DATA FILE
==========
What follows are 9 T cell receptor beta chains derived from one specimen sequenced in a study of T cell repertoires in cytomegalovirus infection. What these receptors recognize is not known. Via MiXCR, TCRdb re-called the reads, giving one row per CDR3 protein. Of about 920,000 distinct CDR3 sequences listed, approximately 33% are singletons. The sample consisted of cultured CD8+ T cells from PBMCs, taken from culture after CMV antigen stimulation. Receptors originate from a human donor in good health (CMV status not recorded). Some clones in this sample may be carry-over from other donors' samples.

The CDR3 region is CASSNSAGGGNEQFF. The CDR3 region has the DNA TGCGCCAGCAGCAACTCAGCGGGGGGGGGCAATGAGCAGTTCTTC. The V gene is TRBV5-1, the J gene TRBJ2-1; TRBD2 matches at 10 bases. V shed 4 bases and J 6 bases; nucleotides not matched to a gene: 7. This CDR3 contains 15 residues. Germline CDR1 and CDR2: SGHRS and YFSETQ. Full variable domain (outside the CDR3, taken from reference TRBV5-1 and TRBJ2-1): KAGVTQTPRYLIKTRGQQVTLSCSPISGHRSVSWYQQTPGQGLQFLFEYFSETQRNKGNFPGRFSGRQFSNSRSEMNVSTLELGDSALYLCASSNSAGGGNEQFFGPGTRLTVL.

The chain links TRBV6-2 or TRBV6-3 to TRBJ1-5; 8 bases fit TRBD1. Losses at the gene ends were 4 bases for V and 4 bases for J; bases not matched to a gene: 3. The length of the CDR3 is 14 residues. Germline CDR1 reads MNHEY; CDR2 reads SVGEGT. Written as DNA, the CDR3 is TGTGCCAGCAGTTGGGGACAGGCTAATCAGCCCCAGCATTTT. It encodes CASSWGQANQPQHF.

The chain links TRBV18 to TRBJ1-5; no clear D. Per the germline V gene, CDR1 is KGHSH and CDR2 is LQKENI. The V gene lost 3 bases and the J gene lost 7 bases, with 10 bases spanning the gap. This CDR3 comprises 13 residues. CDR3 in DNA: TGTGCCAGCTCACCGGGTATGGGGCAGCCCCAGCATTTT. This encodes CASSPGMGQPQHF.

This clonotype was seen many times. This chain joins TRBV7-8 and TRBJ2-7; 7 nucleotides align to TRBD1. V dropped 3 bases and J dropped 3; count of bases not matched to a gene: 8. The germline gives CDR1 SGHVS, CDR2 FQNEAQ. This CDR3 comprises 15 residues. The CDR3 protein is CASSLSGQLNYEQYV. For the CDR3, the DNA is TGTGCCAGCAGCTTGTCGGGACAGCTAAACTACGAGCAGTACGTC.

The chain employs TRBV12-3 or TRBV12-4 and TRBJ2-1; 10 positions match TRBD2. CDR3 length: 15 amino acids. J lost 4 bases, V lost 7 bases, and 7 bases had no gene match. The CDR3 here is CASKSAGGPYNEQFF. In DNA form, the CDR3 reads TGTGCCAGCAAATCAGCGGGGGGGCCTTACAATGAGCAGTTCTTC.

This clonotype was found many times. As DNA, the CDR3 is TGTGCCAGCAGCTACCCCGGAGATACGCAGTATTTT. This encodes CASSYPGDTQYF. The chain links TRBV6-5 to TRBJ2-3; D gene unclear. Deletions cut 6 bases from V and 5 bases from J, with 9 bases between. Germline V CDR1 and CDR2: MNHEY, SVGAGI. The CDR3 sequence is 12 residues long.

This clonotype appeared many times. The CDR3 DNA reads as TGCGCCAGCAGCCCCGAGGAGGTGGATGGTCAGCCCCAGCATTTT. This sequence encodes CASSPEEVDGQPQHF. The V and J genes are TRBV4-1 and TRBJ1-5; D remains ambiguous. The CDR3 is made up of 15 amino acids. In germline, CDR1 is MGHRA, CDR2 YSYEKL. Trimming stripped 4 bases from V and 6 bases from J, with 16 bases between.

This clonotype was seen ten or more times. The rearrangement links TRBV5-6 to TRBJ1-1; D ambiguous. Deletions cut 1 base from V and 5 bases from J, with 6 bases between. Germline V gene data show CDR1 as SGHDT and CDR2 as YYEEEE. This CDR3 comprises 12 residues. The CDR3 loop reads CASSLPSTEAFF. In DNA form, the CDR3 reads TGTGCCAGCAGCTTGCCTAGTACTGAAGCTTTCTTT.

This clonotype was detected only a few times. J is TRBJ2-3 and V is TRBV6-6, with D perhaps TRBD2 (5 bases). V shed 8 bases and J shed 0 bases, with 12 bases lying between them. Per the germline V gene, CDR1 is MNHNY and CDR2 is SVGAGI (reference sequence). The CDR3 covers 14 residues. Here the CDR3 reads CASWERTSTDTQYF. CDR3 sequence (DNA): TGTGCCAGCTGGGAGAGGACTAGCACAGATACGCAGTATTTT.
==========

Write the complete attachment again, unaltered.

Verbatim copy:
What follows are 9 T cell receptor beta chains derived from one specimen sequenced in a study of T cell repertoires in cytomegalovirus infection. What these receptors recognize is not known. Via MiXCR, TCRdb re-called the reads, giving one row per CDR3 protein. Of about 920,000 distinct CDR3 sequences listed, approximately 33% are singletons. The sample consisted of cultured CD8+ T cells from PBMCs, taken from culture after CMV antigen stimulation. Receptors originate from a human donor in good health (CMV status not recorded). Some clones in this sample may be carry-over from other donors' samples.

The CDR3 region is CASSNSAGGGNEQFF. The CDR3 region has the DNA TGCGCCAGCAGCAACTCAGCGGGGGGGGGCAATGAGCAGTTCTTC. The V gene is TRBV5-1, the J gene TRBJ2-1; TRBD2 matches at 10 bases. V shed 4 bases and J 6 bases; nucleotides not matched to a gene: 7. This CDR3 contains 15 residues. Germline CDR1 and CDR2: SGHRS and YFSETQ. Full variable domain (outside the CDR3, taken from reference TRBV5-1 and TRBJ2-1): KAGVTQTPRYLIKTRGQQVTLSCSPISGHRSVSWYQQTPGQGLQFLFEYFSETQRNKGNFPGRFSGRQFSNSRSEMNVSTLELGDSALYLCASSNSAGGGNEQFFGPGTRLTVL.

The chain links TRBV6-2 or TRBV6-3 to TRBJ1-5; 8 bases fit TRBD1. Losses at the gene ends were 4 bases for V and 4 bases for J; bases not matched to a gene: 3. The length of the CDR3 is 14 residues. Germline CDR1 reads MNHEY; CDR2 reads SVGEGT. Written as DNA, the CDR3 is TGTGCCAGCAGTTGGGGACAGGCTAATCAGCCCCAGCATTTT. It encodes CASSWGQANQPQHF.

The chain links TRBV18 to TRBJ1-5; no clear D. Per the germline V gene, CDR1 is KGHSH and CDR2 is LQKENI. The V gene lost 3 bases and the J gene lost 7 bases, with 10 bases spanning the gap. This CDR3 comprises 13 residues. CDR3 in DNA: TGTGCCAGCTCACCGGGTATGGGGCAGCCCCAGCATTTT. This encodes CASSPGMGQPQHF.

This clonotype was seen many times. This chain joins TRBV7-8 and TRBJ2-7; 7 nucleotides align to TRBD1. V dropped 3 bases and J dropped 3; count of bases not matched to a gene: 8. The germline gives CDR1 SGHVS, CDR2 FQNEAQ. This CDR3 comprises 15 residues. The CDR3 protein is CASSLSGQLNYEQYV. For the CDR3, the DNA is TGTGCCAGCAGCTTGTCGGGACAGCTAAACTACGAGCAGTACGTC.

The chain employs TRBV12-3 or TRBV12-4 and TRBJ2-1; 10 positions match TRBD2. CDR3 length: 15 amino acids. J lost 4 bases, V lost 7 bases, and 7 bases had no gene match. The CDR3 here is CASKSAGGPYNEQFF. In DNA form, the CDR3 reads TGTGCCAGCAAATCAGCGGGGGGGCCTTACAATGAGCAGTTCTTC.

This clonotype was found many times. As DNA, the CDR3 is TGTGCCAGCAGCTACCCCGGAGATACGCAGTATTTT. This encodes CASSYPGDTQYF. The chain links TRBV6-5 to TRBJ2-3; D gene unclear. Deletions cut 6 bases from V and 5 bases from J, with 9 bases between. Germline V CDR1 and CDR2: MNHEY, SVGAGI. The CDR3 sequence is 12 residues long.

This clonotype appeared many times. The CDR3 DNA reads as TGCGCCAGCAGCCCCGAGGAGGTGGATGGTCAGCCCCAGCATTTT. This sequence encodes CASSPEEVDGQPQHF. The V and J genes are TRBV4-1 and TRBJ1-5; D remains ambiguous. The CDR3 is made up of 15 amino acids. In germline, CDR1 is MGHRA, CDR2 YSYEKL. Trimming stripped 4 bases from V and 6 bases from J, with 16 bases between.

This clonotype was seen ten or more times. The rearrangement links TRBV5-6 to TRBJ1-1; D ambiguous. Deletions cut 1 base from V and 5 bases from J, with 6 bases between. Germline V gene data show CDR1 as SGHDT and CDR2 as YYEEEE. This CDR3 comprises 12 residues. The CDR3 loop reads CASSLPSTEAFF. In DNA form, the CDR3 reads TGTGCCAGCAGCTTGCCTAGTACTGAAGCTTTCTTT.

This clonotype was detected only a few times. J is TRBJ2-3 and V is TRBV6-6, with D perhaps TRBD2 (5 bases). V shed 8 bases and J shed 0 bases, with 12 bases lying between them. Per the germline V gene, CDR1 is MNHNY and CDR2 is SVGAGI (reference sequence). The CDR3 covers 14 residues. Here the CDR3 reads CASWERTSTDTQYF. CDR3 sequence (DNA): TGTGCCAGCTGGGAGAGGACTAGCACAGATACGCAGTATTTT.